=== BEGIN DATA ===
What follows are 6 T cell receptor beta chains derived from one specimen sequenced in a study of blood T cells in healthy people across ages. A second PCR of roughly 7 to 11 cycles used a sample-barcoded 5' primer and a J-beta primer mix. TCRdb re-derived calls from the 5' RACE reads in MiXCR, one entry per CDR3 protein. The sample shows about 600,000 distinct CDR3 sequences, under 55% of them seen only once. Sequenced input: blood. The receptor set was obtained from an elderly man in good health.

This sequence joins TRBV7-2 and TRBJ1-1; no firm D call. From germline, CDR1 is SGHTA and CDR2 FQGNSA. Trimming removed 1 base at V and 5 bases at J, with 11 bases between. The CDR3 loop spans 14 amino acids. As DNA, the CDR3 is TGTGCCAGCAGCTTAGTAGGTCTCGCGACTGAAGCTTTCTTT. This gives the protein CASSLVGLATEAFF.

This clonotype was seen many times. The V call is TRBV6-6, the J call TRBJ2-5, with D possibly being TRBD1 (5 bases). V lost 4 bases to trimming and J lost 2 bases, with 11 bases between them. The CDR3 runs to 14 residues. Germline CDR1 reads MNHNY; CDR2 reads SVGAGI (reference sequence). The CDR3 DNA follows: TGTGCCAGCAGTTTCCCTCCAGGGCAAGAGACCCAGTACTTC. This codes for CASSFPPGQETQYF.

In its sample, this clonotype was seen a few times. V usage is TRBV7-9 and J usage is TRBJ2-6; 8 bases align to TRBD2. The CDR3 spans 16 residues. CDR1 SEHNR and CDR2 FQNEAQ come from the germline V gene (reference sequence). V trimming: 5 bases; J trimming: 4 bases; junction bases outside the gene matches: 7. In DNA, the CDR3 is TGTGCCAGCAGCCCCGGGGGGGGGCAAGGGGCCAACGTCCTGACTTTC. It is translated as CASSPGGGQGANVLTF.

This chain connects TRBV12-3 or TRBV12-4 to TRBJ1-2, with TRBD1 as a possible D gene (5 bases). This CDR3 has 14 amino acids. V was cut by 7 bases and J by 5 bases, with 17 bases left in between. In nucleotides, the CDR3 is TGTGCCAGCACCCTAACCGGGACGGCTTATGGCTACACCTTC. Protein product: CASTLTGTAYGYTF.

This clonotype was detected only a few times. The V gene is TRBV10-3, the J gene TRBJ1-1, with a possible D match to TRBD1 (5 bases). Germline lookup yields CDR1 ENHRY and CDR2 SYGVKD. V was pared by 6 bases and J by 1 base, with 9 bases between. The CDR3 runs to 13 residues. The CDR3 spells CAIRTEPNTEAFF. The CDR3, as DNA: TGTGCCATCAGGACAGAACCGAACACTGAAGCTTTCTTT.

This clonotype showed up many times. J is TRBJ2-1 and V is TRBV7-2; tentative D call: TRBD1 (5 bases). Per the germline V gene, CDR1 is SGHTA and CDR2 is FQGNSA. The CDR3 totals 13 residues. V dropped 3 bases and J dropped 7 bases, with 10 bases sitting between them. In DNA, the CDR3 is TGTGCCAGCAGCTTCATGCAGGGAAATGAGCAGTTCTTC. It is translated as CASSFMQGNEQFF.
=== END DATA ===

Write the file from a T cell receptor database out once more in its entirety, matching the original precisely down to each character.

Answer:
What follows are 6 T cell receptor beta chains derived from one specimen sequenced in a study of blood T cells in healthy people across ages. A second PCR of roughly 7 to 11 cycles used a sample-barcoded 5' primer and a J-beta primer mix. TCRdb re-derived calls from the 5' RACE reads in MiXCR, one entry per CDR3 protein. The sample shows about 600,000 distinct CDR3 sequences, under 55% of them seen only once. Sequenced input: blood. The receptor set was obtained from an elderly man in good health.

This sequence joins TRBV7-2 and TRBJ1-1; no firm D call. From germline, CDR1 is SGHTA and CDR2 FQGNSA. Trimming removed 1 base at V and 5 bases at J, with 11 bases between. The CDR3 loop spans 14 amino acids. As DNA, the CDR3 is TGTGCCAGCAGCTTAGTAGGTCTCGCGACTGAAGCTTTCTTT. This gives the protein CASSLVGLATEAFF.

This clonotype was seen many times. The V call is TRBV6-6, the J call TRBJ2-5, with D possibly being TRBD1 (5 bases). V lost 4 bases to trimming and J lost 2 bases, with 11 bases between them. The CDR3 runs to 14 residues. Germline CDR1 reads MNHNY; CDR2 reads SVGAGI (reference sequence). The CDR3 DNA follows: TGTGCCAGCAGTTTCCCTCCAGGGCAAGAGACCCAGTACTTC. This codes for CASSFPPGQETQYF.

In its sample, this clonotype was seen a few times. V usage is TRBV7-9 and J usage is TRBJ2-6; 8 bases align to TRBD2. The CDR3 spans 16 residues. CDR1 SEHNR and CDR2 FQNEAQ come from the germline V gene (reference sequence). V trimming: 5 bases; J trimming: 4 bases; junction bases outside the gene matches: 7. In DNA, the CDR3 is TGTGCCAGCAGCCCCGGGGGGGGGCAAGGGGCCAACGTCCTGACTTTC. It is translated as CASSPGGGQGANVLTF.

This chain connects TRBV12-3 or TRBV12-4 to TRBJ1-2, with TRBD1 as a possible D gene (5 bases). This CDR3 has 14 amino acids. V was cut by 7 bases and J by 5 bases, with 17 bases left in between. In nucleotides, the CDR3 is TGTGCCAGCACCCTAACCGGGACGGCTTATGGCTACACCTTC. Protein product: CASTLTGTAYGYTF.

This clonotype was detected only a few times. The V gene is TRBV10-3, the J gene TRBJ1-1, with a possible D match to TRBD1 (5 bases). Germline lookup yields CDR1 ENHRY and CDR2 SYGVKD. V was pared by 6 bases and J by 1 base, with 9 bases between. The CDR3 runs to 13 residues. The CDR3 spells CAIRTEPNTEAFF. The CDR3, as DNA: TGTGCCATCAGGACAGAACCGAACACTGAAGCTTTCTTT.

This clonotype showed up many times. J is TRBJ2-1 and V is TRBV7-2; tentative D call: TRBD1 (5 bases). Per the germline V gene, CDR1 is SGHTA and CDR2 is FQGNSA. The CDR3 totals 13 residues. V dropped 3 bases and J dropped 7 bases, with 10 bases sitting between them. In DNA, the CDR3 is TGTGCCAGCAGCTTCATGCAGGGAAATGAGCAGTTCTTC. It is translated as CASSFMQGNEQFF.